|In this photo taken Nov. 12, 2019 photo, cattle and soybean farmer Bob Grove stands in the door of a barn on his farm in Caledonia, Wisconsin. He says the early cold and snow makes life harder all around, for him and for the animals. He still has soybeans in the field that can't be harvested because the snow will clog the machinery. (AP Photo/Carrie Antlfinger)|
The story of the weather's impact on the 2019 growing season and crop production in the United States is not a mystery. Early excessive rain and the resultant flooding caused delays and put fields under water throughout much of the planting season, leaving farmers playing catch-up.
"The whole season was shifted," said AccuWeather Founder and CEO Dr. Joel N. Myers. "For most places, planting started late because of the floods and the excessive rain, and because it was late, at the end the yields were reduced because it was a shorter season. Of course, when you have to wait longer to harvest, you're running into snow and into freezing temperatures that will kill any further growth."
Even the government had to push its deadlines. The U.S. Department of Agriculture's (USDA) last Crop Progress report was scheduled to be issued Nov. 25, but the report noted "due to delays in harvest progress, the weekly National Crop Progress report will be extended. The National Agricultural Statistics Service (NASS) will evaluate harvest progress for all crops each week to determine how long to continue the report."
"It's kind of been a domino effect the whole year," Krista Swanson, an Oneida, Illinois, farmer, told AccuWeather. "It started out with excessive moisture in the spring that kind of pushed us back and now we're trying to harvest in mid-November in the snow. It's just been a challenge all around ... It seems like this year just keeps throwing curveballs at us with the weather."
AccuWeather meteorologists recognized the potential for trouble at the outset of the season and its early-season crop estimates reflected this concern -- and also proved prescient.
AccuWeather's original prediction for corn production was only off by 0.5 percent, while the USDA's original estimate was off by 9.1 percent. AccuWeather predicted a yield of 13.6 billion bushels on May 30, and its final estimate on Dec. 2 is 13.528 billion bushels. The USDA predicted corn production to be 15.03 billion bushels on May 10; its most recent estimate on Nov. 8 was 13.661 billion bushels.
"For corn, AccuWeather's estimates for production have been consistently below the USDA estimates from May until now," said Myers. "Our more precise predictions helped farmers and the industry during the difficult season."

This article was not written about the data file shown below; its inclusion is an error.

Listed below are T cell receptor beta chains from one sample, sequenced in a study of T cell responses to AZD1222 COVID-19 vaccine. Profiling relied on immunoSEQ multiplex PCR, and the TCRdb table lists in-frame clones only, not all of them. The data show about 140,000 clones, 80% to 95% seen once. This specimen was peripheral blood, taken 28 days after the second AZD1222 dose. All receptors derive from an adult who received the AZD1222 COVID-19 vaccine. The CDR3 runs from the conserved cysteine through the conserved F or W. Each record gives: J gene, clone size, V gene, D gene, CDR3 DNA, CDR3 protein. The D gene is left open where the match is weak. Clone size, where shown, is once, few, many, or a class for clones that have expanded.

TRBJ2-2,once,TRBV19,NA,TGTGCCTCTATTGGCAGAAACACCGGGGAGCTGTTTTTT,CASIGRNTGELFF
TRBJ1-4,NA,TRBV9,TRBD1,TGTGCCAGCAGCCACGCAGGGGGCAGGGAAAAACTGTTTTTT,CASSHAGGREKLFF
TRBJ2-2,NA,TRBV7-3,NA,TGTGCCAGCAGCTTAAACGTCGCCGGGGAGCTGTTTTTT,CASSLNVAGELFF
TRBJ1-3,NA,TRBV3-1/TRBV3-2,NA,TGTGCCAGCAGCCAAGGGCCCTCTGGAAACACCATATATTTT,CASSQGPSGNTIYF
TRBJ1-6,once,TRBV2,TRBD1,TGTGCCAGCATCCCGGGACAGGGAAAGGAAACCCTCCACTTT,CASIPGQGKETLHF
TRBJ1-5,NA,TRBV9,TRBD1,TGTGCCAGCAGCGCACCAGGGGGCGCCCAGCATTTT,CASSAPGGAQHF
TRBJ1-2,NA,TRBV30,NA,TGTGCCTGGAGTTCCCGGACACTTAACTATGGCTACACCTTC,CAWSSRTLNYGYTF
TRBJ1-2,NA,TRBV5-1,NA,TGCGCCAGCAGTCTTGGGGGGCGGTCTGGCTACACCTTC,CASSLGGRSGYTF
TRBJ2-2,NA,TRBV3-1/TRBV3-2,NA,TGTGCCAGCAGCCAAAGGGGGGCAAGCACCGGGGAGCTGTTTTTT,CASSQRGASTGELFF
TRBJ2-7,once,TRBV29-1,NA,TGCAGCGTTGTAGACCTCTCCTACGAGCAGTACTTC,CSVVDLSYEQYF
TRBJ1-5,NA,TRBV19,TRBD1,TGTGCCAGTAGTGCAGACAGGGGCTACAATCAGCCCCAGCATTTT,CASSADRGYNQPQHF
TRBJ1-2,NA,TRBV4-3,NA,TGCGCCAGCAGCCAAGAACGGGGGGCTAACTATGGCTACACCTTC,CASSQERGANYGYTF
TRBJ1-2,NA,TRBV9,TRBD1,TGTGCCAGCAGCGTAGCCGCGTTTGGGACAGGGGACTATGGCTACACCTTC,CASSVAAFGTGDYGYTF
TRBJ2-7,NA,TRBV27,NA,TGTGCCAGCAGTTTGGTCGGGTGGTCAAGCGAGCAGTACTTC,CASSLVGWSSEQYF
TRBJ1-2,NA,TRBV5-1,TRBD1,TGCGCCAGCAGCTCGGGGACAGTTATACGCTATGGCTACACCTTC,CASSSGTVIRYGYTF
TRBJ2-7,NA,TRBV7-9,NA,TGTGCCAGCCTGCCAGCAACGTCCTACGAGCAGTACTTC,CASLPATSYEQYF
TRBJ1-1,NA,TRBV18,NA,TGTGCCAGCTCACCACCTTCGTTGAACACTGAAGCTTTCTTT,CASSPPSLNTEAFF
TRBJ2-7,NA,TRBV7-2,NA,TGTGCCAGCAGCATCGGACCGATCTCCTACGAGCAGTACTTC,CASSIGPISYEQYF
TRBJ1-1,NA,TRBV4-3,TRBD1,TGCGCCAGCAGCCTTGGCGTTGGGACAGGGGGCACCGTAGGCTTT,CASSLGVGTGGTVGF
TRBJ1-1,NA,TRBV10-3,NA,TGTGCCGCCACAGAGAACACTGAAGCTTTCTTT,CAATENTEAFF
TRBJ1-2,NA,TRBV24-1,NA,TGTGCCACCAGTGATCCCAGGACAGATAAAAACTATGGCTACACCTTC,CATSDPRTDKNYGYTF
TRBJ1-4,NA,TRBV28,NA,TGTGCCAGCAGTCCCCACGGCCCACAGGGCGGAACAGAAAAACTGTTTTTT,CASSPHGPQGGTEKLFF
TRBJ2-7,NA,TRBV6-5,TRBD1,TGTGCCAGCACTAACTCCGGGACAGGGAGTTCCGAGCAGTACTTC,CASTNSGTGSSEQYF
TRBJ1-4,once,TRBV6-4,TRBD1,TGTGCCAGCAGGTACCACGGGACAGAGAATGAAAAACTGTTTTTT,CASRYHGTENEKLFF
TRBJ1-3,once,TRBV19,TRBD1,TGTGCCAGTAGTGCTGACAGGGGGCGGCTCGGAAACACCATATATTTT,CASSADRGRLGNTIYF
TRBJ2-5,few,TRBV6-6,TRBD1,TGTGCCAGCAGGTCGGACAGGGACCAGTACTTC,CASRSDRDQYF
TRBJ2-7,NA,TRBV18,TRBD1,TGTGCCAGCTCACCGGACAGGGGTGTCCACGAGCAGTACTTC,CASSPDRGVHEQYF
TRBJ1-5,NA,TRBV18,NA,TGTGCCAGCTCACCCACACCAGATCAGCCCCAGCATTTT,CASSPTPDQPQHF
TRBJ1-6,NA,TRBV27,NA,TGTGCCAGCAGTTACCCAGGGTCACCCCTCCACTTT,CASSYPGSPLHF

"For soybeans, we were way below the USDA estimates from May until early July, and since then, we've both been trending lower together," Myers said. "Weather was such a factor in 2019, so our expertise clearly provided more value to those in the industry, particularly early. Importantly, in the first two-and-a-half months of the growing season, AccuWeather's predictions were far more accurate than the USDA. Dramatically."
AccuWeather's predicted production for soybeans was 4.001 billion bushels on May 30; its final estimate on Dec. 2 is 3.572 billion bushels, a decrease of 10.7 percent.
The USDA's predicted soybean production was 4.150 billion bushels on May 10; its most recent estimate on Nov. 8 was 3.550 billion bushels, a decrease of 14.4 percent.
Corn production was 14.420 billion bushels in 2018; 2019 could be the lowest since 2015 (13.601 billion bushels) or 2012 (10.755 billion bushels), depending on the final total. Soybean production was 4.543 billion bushels in 2018; 2019 could be the lowest since 2013 (3.357 billion bushels). The NASS Annual Crop Production Summary for 2019 will be issued Jan. 10, 2020.
The latest USDA Crop Progress report shows the 2019 corn harvest in 18 key corn-producing states is still behind the five-year average from 2014-2018 of 98 percent, with just 89 percent harvested so far. The 2019 soybean harvest is almost complete, with 96 percent harvested in 18 key soybean-producing states compared to the national five-year average of 99 percent.
AccuWeather meteorologists are forecasting mostly dry and milder weather the rest of the week across the northern Plains and Upper Midwest. Snowcovered fields have delayed the harvest in some areas. Areas from Michigan through Wisconsin, Minnesota and the Dakotas are behind normal for the corn harvest. However, this weather pattern should favor harvest efforts, according to AccuWeather meteorologists. It will turn colder again early next week with light to moderate snowfall of 2 to 4 inches over the northwestern corner of the Midwest corn and soybean belt.
"This has been the most challenging year in my farming career of about 30 years," Billie Danner, a farmer in West Liberty, Iowa, told AccuWeather.